September 15, 2008

Twins Notes: Starters, Gloves, and Names

  • A reader named Steve S. recently e-mailed me this question:
    I have a theory about the Twins' starters that you may want to test out. Perhaps on average individually and collectively they have not gone deep enough into games, thus exhausting the bullpen over a full-season schedule. That seems plausible, given that few starters even make it through the seventh inning and the starters are young and not very durable. Bert Blyleven and Jack Morris both make this point on air, but do the statistics back it up?

    Heading into this season many fans and media members fretted about the Twins relying heavily upon young starting pitchers, which is why so many people were inexplicably willing to overlook the fact that Livan Hernandez is a horrible pitcher to focus on his being a "veteran." Then, once the young guys in the rotation proved to be the best guys in the rotation, the focus shifted to fretting about how deep Scott Baker, Kevin Slowey, Nick Blackburn, and Glen Perkins were going into games.

    If you ask the average fan to weigh in on the subject, my guess is that they'll talk about how the young starters leaving games early has taxed the relievers too much, leading to the team's ongoing bullpen struggles. And as the above e-mail points out, the Twins' television and radio announcers have been harping on that "fact" all season. Of course, like many things that the average fan takes as gospel and Bert Blyleven repeats on the air each night, it's just not true.

    YEAR     IP/GS      ERA                                AGE     IP/GS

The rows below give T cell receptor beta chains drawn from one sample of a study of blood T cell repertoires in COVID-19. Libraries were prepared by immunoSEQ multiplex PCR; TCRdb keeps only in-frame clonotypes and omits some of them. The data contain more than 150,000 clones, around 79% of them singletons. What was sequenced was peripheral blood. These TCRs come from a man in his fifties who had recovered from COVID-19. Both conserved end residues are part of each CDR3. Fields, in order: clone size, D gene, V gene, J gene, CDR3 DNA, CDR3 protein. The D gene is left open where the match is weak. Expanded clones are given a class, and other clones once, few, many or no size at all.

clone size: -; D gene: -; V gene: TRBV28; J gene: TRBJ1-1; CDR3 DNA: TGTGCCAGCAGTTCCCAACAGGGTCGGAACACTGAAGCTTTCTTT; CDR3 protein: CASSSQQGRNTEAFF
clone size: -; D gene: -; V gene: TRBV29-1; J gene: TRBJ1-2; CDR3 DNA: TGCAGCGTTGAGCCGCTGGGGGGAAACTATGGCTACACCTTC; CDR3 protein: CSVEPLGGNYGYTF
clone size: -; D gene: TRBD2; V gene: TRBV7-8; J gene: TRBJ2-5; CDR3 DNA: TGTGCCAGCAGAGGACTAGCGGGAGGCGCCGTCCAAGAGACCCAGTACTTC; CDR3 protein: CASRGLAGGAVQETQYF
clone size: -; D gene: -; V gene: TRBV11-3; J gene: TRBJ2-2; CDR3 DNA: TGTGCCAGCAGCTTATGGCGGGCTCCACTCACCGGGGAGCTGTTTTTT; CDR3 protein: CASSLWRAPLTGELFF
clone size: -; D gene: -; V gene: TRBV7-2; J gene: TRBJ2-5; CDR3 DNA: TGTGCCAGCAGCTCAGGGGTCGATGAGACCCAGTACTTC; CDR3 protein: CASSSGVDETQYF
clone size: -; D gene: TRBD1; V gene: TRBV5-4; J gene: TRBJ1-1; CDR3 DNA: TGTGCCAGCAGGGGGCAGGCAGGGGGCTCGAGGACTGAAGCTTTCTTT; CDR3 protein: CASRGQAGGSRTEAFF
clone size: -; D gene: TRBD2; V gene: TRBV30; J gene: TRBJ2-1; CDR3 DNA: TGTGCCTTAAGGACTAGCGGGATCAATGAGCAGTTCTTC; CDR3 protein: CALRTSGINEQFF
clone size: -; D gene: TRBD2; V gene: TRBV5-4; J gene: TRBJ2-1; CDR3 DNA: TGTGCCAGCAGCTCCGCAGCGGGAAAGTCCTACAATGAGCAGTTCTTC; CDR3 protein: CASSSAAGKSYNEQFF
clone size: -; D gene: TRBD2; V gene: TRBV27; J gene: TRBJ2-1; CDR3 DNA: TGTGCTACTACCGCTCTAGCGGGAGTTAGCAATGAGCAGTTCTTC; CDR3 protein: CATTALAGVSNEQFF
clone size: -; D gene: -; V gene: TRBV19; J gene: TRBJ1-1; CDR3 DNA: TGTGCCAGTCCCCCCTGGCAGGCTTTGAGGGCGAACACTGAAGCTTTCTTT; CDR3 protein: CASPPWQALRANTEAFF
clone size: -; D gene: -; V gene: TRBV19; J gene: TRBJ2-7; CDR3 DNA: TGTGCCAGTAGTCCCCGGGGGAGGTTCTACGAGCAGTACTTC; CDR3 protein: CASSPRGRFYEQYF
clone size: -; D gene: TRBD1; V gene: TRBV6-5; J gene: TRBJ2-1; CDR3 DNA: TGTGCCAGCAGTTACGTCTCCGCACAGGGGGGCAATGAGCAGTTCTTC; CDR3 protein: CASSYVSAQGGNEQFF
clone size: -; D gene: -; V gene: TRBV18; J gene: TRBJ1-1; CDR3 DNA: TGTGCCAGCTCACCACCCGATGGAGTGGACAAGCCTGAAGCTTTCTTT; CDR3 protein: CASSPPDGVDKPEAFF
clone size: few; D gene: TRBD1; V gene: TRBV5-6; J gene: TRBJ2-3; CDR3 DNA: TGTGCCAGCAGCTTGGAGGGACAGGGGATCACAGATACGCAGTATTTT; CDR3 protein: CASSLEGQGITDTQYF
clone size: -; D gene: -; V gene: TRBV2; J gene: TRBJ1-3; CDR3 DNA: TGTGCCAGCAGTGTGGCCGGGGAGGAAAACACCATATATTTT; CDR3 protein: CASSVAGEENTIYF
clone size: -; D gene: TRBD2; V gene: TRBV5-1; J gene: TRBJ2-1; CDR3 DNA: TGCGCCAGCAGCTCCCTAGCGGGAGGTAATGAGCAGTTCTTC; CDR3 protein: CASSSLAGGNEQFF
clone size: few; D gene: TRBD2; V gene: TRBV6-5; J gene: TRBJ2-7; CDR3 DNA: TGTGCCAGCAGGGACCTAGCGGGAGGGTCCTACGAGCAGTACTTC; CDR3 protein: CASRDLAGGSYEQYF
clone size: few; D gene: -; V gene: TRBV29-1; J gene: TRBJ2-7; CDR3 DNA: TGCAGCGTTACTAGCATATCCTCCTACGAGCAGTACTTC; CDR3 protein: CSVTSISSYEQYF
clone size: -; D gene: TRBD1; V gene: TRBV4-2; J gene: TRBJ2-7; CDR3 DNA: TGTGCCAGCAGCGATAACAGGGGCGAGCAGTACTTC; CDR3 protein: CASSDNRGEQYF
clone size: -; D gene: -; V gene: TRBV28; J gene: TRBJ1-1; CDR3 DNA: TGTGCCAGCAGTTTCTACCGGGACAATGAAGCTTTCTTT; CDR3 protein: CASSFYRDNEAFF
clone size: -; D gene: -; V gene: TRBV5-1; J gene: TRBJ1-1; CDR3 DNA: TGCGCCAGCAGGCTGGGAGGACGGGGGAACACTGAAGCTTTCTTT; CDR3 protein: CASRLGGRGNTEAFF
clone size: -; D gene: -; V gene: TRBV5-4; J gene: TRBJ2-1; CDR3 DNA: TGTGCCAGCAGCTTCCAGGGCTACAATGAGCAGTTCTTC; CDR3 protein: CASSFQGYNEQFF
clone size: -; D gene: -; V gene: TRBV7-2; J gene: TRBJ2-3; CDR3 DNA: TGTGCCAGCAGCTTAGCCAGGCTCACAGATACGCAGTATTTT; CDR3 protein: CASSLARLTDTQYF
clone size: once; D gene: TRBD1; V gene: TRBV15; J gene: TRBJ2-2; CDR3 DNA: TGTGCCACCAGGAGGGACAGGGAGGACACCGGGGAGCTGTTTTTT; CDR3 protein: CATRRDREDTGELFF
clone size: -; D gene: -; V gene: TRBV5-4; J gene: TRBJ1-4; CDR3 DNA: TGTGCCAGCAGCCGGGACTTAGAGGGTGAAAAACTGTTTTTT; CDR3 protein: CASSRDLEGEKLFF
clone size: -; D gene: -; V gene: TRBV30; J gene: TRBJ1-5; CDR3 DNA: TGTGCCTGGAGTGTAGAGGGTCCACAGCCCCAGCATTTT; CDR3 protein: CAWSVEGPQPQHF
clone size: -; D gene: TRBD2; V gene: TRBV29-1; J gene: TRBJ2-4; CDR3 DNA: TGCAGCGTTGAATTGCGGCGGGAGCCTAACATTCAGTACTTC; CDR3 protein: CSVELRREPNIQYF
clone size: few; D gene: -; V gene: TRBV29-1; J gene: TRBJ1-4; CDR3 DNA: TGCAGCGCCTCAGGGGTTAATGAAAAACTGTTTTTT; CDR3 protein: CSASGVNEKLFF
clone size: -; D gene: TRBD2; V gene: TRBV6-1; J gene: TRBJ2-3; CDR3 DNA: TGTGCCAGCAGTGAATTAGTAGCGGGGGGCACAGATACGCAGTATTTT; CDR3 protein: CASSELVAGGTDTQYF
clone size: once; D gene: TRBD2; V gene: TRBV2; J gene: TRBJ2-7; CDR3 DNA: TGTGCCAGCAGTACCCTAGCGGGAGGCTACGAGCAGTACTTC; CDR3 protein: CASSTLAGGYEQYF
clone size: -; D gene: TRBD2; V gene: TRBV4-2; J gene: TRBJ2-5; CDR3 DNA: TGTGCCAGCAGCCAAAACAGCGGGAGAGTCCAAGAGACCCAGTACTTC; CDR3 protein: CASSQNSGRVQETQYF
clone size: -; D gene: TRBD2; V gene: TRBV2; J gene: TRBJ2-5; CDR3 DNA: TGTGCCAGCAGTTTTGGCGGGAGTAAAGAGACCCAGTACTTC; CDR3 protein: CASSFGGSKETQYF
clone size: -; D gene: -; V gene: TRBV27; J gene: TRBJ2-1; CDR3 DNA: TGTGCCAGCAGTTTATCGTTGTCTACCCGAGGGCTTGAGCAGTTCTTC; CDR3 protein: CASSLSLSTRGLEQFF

2002 5.68 4.38 Scott Baker 26 6.15
    2003 6.02 4.69 Kevin Slowey 24 6.10
    2004 6.10 4.08 Glen Perkins 25 6.06
    2005 6.33 3.93 Livan Hernandez 33 6.06
    2006 5.81 4.50 Nick Blackburn 26 6.02
    2007 5.97 4.33 Francisco Liriano 23 5.64
    2008 6.00 4.23 Boof Bonser 26 5.53

    During Ron Gardenhire's first six years as manager, the Twins' rotation averaged 5.96 innings per start with a 4.32 ERA. This year, the Twins' rotation has averaged 6.00 innings per start with a 4.23 ERA. In other words, for Blyleven's endless talk about pitch counts and the perception that young starters have led to the bullpen's collapse, the inexperienced rotation--with 85 percent of the starts coming from a 26-and-under pitcher--is going deeper into games (and pitching better) than usual under Gardenhire.

    Aside from the guy who got demoted to the bullpen in May and the guy coming off Tommy John surgery, every starter for the Twins has averaged either 6.0 or 6.1 innings per start this year. Francisco Liriano's overall per-start average is just 5.64 innings, but that includes his ill-advised April stint in the rotation. Since coming back up from Triple-A he's averaging 6.46 innings per start, which would lead the team at the age of 23. As always, talent trumps experience.

  • Plenty has been made of Denard Span's out-of-nowhere breakout offensively, and rightfully so. Even after going 0-for-4 with three strikeouts last night he's hit .300/.382/.441 in 80 games to give the Twins a fourth significantly above-average bat alongside Joe Mauer, Justin Morneau, and Jason Kubel. He's converted me from doubter to believer by showing improved patience and power all year, but certainly there's still some reason to be at least a little skeptical given his .287/.355/.358 mark in the minors.